Earlier this month, Fox Chase Cancer Center became the first hospital in North America to offer an MRI guided biopsy to detect prostate cancer using Invivo Equipment in a clinical hospital setting. Pioneering new techniques for MRI-guided prostate interventions, Fox Chase is offering a new procedure for men with elevated prostate-specific antigen (PSA) levels who have had at least two negative transrectal ultrasound guided (TRUS) biopsies and whose doctors suspect cancer.
"Our first step is to take an endorectal coil MRI of the prostate with contrast enhancement," explains Barton N. Milestone, MD, a radiologist at Fox Chase, who was instrumental in bringing this technology to Fox Chase. "Next, computer-aided software helps identify abnormal areas as shown through the enhancement activity. If suspicious tissue is found, the patient is considered a candidate for MRI guided biopsy."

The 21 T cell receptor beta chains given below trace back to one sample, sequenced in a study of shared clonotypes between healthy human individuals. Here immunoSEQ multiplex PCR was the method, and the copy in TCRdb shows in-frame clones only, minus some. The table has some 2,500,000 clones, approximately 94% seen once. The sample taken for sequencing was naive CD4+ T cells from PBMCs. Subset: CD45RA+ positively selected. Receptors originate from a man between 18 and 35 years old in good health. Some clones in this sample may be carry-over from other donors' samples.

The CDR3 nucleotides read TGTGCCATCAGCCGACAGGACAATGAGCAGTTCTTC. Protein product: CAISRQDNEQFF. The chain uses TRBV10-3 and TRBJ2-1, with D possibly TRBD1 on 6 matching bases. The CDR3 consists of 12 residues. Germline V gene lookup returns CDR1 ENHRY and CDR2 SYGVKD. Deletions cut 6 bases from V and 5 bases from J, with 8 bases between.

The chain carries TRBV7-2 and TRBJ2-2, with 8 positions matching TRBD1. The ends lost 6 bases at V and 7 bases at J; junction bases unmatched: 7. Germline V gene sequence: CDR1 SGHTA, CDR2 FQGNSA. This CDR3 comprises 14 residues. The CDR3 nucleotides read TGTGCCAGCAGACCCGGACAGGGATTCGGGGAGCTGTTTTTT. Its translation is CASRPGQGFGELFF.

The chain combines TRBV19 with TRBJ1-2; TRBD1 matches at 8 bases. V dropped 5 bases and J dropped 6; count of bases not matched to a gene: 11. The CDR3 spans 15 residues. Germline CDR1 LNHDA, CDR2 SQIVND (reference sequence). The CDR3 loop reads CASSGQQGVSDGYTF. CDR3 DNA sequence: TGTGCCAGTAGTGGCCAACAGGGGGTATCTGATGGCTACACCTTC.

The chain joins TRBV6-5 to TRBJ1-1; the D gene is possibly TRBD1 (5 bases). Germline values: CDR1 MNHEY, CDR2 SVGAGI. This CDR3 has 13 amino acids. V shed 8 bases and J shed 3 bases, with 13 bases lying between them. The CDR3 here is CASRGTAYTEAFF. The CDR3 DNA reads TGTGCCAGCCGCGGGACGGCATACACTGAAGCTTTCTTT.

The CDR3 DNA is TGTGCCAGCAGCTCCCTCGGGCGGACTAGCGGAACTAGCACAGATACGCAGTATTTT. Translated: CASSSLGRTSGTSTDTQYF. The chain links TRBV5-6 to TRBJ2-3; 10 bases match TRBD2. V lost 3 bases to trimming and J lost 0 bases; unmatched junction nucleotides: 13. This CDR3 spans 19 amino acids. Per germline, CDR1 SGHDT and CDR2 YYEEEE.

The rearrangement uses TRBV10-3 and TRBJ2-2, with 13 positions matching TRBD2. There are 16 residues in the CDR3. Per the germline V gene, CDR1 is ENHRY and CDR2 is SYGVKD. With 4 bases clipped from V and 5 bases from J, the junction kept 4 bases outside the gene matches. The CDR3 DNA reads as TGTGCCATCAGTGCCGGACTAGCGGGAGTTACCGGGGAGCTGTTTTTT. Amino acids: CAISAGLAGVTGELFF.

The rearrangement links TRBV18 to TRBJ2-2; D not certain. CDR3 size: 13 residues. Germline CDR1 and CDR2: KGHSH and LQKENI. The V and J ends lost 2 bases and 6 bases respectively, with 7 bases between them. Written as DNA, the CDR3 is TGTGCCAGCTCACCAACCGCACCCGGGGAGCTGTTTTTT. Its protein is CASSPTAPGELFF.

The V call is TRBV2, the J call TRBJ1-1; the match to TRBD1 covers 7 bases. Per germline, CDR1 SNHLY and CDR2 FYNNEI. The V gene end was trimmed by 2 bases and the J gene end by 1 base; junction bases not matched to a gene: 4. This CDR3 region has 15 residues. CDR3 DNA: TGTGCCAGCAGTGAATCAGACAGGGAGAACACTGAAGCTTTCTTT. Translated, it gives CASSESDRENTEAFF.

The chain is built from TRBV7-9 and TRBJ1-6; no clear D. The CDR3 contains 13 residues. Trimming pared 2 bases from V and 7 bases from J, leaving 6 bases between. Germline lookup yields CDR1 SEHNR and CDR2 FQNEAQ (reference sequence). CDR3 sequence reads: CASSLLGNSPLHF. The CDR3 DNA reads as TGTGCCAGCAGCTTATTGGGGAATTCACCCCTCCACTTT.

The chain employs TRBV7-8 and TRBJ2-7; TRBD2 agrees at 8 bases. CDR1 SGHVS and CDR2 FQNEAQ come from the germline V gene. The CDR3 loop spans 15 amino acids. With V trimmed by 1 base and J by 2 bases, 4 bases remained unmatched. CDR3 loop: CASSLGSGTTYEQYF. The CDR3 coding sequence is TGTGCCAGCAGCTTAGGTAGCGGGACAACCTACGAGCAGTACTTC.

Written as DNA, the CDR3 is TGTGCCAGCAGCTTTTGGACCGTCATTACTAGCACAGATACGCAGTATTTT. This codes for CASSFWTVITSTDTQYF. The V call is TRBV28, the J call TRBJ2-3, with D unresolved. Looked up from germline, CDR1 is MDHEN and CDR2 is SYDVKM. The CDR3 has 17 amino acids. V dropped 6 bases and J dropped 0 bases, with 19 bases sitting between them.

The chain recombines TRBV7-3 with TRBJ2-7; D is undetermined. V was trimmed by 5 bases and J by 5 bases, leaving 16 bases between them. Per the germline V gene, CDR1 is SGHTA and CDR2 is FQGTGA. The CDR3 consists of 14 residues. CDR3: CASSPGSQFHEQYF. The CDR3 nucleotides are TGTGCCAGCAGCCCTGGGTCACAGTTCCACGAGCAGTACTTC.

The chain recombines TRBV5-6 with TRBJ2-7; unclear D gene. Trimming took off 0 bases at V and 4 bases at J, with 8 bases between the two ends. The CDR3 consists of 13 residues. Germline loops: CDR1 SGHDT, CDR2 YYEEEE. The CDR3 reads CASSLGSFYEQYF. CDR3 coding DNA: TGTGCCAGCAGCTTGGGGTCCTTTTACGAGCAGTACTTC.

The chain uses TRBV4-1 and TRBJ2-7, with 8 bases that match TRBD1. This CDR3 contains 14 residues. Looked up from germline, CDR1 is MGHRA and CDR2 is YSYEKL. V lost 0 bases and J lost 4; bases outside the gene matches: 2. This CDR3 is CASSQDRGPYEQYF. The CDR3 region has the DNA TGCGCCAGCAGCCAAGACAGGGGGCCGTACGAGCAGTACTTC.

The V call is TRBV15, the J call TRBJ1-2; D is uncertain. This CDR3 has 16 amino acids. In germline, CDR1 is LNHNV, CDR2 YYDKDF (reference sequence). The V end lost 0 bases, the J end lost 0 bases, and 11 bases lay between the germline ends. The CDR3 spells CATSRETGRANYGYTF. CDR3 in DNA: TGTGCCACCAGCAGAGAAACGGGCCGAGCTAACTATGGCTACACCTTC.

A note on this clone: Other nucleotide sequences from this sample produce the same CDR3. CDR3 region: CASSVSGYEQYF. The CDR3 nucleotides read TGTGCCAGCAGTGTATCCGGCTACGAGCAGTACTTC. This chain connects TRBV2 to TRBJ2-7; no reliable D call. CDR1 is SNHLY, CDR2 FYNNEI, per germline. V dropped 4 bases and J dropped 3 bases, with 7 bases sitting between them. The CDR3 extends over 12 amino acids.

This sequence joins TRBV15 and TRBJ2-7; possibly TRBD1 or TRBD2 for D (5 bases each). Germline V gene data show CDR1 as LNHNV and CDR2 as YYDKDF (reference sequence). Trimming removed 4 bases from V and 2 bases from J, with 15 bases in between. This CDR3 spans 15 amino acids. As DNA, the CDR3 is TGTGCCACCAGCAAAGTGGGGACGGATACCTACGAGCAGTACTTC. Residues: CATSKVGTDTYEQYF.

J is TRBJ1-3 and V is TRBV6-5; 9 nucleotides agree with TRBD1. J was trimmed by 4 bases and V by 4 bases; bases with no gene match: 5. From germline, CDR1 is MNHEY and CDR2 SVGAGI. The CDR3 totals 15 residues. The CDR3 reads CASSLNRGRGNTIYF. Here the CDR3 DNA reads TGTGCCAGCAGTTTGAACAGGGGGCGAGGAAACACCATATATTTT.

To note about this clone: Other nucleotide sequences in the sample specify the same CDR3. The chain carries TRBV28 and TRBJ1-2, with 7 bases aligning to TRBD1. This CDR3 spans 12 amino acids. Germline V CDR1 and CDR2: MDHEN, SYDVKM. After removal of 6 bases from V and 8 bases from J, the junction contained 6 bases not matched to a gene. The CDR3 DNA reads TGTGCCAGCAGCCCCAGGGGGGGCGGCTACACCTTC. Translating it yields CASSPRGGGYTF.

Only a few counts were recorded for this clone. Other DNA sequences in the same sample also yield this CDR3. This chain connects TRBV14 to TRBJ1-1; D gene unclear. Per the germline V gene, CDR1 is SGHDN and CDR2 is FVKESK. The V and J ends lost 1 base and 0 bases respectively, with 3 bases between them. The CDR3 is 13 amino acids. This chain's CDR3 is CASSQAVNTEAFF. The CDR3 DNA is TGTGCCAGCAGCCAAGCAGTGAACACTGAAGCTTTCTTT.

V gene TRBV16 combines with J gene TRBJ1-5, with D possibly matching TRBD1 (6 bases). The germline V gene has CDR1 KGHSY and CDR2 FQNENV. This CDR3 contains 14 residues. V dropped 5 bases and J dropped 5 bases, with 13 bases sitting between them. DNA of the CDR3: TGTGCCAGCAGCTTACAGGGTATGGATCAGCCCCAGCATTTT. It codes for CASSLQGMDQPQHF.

The MRI guided biopsy is used to target a specific area for sampling. It requires a needle guide to be inserted into the rectum next to the patient's prostate. Next, MR images are obtained, the abnormal area is identified, and a needle is inserted through the guide to the targeted area for tissue samples, which will later be examined for cancer.
"In a preliminary study in Europe, cancer was found in 59% of patients with two negative TRUS biopsies using this MRI technique," Milestone adds.
The device used to perform the MRI guided biopsy establishes its own frame of reference from an initial set of images. The endorectal MR images are used to locate suspicious areas in the prostate gland and then are correlated with the new images obtained at the time of biopsy for targeting. This type of biopsy requires less sampling because it is targeted. As with traditional biopsies, test results are typically available 3 days after the procedure is done.
|Contact: Lisa Bailey|
Fox Chase Cancer Center